Trauma surgery by general surgeons: Still an option for proximal femoral fractures?

Study group on certification of trauma proximal femoral fractures, JG Han van den Brand, Romuald van Velde, Robert Haverlag, Jan M. Ultee, Victor A. Postma, Bas A. Twigt, Bart A. van Dijkman, Pieter Heres, Jasper Winkelhagen, Mariska Klooster, Annelies Toor

Research output: Contribution to journalArticleAcademicpeer-review

8 Citations (Scopus)


Introduction Surgery for proximal femoral fractures in the Netherlands is performed by trauma surgeons, general surgeons and orthopaedic surgeons. The aim of this study was to assess whether there is a difference in outcome for patients with proximal femoral fractures operated by trauma surgeons versus general surgeons. Secondly, the relation between hospital and surgeon volume and postoperative complications was explored. Methods Patients of 18 years and older were included if operated for a proximal femoral fracture by a trauma surgeon or a general surgeon in two academic, eight teaching and two non-teaching hospitals in the Netherlands from January 2010 until December 2013. The combined endpoint was defined as reoperation or surgical site infection. Multivariate analysis was used to adjust for patient and fracture characteristics and hospital and surgeon volume. Categories for hospital volume were >170/year (high volume), 96–170/year (medium volume) and <96/year (low volume). Results In 4552 included patients 2382 (52.3%) had surgery by a trauma surgeon. Postoperative complications occurred in 276 (11.6%) patients operated by a trauma surgeon and in 258 (11.9%) operated by a general surgeon (p = 0.751). When considering confounders in a multivariate analysis, surgery by trauma surgeons was associated with less postoperative complications (OR 0.746; 95%CI 0.580–0.958; p = 0.022). Surgery in high volume hospitals was also associated with less complications (OR 0.997; 95%CI 0.995–0.999; p = 0.012). Surgeon volume was not associated with complications (OR 1.008; 95%CI 0.997–1.018; p = 0.175). Conclusion Surgery by trauma surgeons and high hospital volume are associated with less reoperations and surgical site infections for patients with proximal femoral fractures.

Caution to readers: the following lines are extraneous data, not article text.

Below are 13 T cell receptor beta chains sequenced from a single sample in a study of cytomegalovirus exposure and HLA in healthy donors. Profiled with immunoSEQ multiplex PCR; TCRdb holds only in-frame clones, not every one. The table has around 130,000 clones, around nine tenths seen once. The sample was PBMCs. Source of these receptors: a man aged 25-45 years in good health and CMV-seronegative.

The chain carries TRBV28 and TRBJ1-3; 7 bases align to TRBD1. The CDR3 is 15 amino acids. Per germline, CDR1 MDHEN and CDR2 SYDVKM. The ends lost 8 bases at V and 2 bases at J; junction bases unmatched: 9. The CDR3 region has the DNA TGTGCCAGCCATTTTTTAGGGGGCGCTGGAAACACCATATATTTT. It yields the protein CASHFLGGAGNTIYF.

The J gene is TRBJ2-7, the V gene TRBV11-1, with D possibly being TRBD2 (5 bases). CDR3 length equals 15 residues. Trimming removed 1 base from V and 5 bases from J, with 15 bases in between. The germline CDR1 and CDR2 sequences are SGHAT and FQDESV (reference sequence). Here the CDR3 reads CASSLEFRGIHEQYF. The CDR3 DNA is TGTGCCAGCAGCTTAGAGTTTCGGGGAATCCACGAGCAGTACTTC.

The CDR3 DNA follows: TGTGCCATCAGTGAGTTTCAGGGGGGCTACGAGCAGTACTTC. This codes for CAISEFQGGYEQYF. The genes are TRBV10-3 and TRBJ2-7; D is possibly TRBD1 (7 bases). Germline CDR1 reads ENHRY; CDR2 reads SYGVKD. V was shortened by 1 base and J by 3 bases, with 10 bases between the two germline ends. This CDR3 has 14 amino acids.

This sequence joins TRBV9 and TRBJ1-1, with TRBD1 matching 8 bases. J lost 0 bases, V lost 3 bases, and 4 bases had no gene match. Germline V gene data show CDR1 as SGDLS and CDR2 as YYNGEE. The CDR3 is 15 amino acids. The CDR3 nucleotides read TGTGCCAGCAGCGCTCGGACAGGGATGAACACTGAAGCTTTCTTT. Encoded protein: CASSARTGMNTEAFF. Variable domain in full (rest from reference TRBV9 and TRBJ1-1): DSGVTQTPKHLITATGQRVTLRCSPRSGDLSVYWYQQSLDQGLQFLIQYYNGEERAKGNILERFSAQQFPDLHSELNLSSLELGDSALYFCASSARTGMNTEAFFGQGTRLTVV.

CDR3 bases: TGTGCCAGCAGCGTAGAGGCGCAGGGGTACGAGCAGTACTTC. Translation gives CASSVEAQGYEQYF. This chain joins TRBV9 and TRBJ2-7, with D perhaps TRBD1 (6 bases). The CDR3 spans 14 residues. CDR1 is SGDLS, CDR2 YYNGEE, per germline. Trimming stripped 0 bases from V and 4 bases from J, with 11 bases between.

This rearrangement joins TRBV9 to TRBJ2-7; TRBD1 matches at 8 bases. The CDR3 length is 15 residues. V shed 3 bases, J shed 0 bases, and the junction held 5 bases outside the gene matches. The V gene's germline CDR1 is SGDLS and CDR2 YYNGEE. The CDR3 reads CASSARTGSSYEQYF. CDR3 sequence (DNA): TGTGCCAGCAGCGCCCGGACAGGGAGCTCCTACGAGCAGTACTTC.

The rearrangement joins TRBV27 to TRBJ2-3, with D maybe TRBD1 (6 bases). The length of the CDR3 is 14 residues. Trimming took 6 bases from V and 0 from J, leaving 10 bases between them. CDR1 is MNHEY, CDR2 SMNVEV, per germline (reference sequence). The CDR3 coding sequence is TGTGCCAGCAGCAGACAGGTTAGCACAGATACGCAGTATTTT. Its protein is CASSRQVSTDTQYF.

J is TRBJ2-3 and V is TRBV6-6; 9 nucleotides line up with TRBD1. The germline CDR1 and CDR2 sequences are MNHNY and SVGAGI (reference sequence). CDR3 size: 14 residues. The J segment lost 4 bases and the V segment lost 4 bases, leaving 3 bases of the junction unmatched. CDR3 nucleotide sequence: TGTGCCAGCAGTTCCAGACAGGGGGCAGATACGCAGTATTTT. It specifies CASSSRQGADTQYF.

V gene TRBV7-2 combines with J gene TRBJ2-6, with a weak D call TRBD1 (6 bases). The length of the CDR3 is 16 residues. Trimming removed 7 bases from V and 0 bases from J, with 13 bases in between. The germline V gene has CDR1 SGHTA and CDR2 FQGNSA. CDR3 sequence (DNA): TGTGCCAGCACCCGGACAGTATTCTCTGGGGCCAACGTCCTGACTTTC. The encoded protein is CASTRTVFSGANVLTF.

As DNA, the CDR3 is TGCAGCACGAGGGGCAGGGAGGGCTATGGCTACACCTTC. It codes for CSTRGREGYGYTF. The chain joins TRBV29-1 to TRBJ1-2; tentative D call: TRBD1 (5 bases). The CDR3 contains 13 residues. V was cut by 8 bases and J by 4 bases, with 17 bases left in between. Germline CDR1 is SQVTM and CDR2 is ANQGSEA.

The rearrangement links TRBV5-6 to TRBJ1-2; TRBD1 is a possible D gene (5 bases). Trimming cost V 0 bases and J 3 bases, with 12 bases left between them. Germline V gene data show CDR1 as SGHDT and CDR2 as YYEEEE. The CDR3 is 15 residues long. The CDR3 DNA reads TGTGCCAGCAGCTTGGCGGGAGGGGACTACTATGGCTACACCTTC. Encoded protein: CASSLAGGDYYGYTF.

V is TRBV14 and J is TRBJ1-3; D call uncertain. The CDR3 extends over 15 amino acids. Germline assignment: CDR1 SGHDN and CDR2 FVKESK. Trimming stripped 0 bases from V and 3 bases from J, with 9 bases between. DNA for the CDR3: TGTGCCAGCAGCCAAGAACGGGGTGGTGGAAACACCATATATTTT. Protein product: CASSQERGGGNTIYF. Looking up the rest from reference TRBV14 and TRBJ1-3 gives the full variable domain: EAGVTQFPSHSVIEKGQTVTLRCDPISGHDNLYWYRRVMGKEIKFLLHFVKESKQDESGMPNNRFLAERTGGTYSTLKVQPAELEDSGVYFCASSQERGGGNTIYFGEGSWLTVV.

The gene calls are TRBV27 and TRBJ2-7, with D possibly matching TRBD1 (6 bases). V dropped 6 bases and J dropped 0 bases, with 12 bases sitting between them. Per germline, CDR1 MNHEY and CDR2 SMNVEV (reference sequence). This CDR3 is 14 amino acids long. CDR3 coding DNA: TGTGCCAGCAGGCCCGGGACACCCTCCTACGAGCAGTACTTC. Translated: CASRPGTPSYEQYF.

Original languageEnglish
Pages (from-to)339-344
Number of pages6
Issue number2
Early online date2016
Publication statusPublished - 1 Feb 2017


  • General surgery
  • Hemiarthroplasty
  • Hip fractures
  • Hospital volume
  • Osteosynthesis
  • Postoperative complications
  • Proximal femoral fractures
  • Reoperation
  • Surgeon volume
  • Surgical site infection

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